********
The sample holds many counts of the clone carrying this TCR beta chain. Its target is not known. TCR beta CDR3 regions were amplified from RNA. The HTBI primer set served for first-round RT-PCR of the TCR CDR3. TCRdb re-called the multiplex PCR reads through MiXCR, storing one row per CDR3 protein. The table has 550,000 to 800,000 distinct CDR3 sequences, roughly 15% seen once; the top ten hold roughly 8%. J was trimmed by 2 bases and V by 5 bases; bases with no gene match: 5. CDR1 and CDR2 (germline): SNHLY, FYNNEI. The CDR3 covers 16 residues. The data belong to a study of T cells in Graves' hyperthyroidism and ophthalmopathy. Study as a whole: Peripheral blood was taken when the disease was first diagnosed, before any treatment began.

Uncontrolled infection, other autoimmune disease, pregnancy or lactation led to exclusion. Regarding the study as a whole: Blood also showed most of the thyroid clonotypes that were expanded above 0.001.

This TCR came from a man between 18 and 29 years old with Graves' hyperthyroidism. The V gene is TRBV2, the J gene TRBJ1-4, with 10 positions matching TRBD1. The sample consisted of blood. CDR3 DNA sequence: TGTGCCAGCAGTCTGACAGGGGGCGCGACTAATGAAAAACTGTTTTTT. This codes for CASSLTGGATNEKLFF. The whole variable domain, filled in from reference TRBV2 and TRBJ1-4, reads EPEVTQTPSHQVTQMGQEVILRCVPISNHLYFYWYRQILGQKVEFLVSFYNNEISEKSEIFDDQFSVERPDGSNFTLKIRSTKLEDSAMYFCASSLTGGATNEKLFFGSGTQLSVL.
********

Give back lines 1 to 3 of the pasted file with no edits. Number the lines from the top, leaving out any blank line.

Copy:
The sample holds many counts of the clone carrying this TCR beta chain. Its target is not known. TCR beta CDR3 regions were amplified from RNA. The HTBI primer set served for first-round RT-PCR of the TCR CDR3. TCRdb re-called the multiplex PCR reads through MiXCR, storing one row per CDR3 protein. The table has 550,000 to 800,000 distinct CDR3 sequences, roughly 15% seen once; the top ten hold roughly 8%. J was trimmed by 2 bases and V by 5 bases; bases with no gene match: 5. CDR1 and CDR2 (germline): SNHLY, FYNNEI. The CDR3 covers 16 residues. The data belong to a study of T cells in Graves' hyperthyroidism and ophthalmopathy. Study as a whole: Peripheral blood was taken when the disease was first diagnosed, before any treatment began.

Uncontrolled infection, other autoimmune disease, pregnancy or lactation led to exclusion. Regarding the study as a whole: Blood also showed most of the thyroid clonotypes that were expanded above 0.001.

This TCR came from a man between 18 and 29 years old with Graves' hyperthyroidism. The V gene is TRBV2, the J gene TRBJ1-4, with 10 positions matching TRBD1. The sample consisted of blood. CDR3 DNA sequence: TGTGCCAGCAGTCTGACAGGGGGCGCGACTAATGAAAAACTGTTTTTT. This codes for CASSLTGGATNEKLFF. The whole variable domain, filled in from reference TRBV2 and TRBJ1-4, reads EPEVTQTPSHQVTQMGQEVILRCVPISNHLYFYWYRQILGQKVEFLVSFYNNEISEKSEIFDDQFSVERPDGSNFTLKIRSTKLEDSAMYFCASSLTGGATNEKLFFGSGTQLSVL.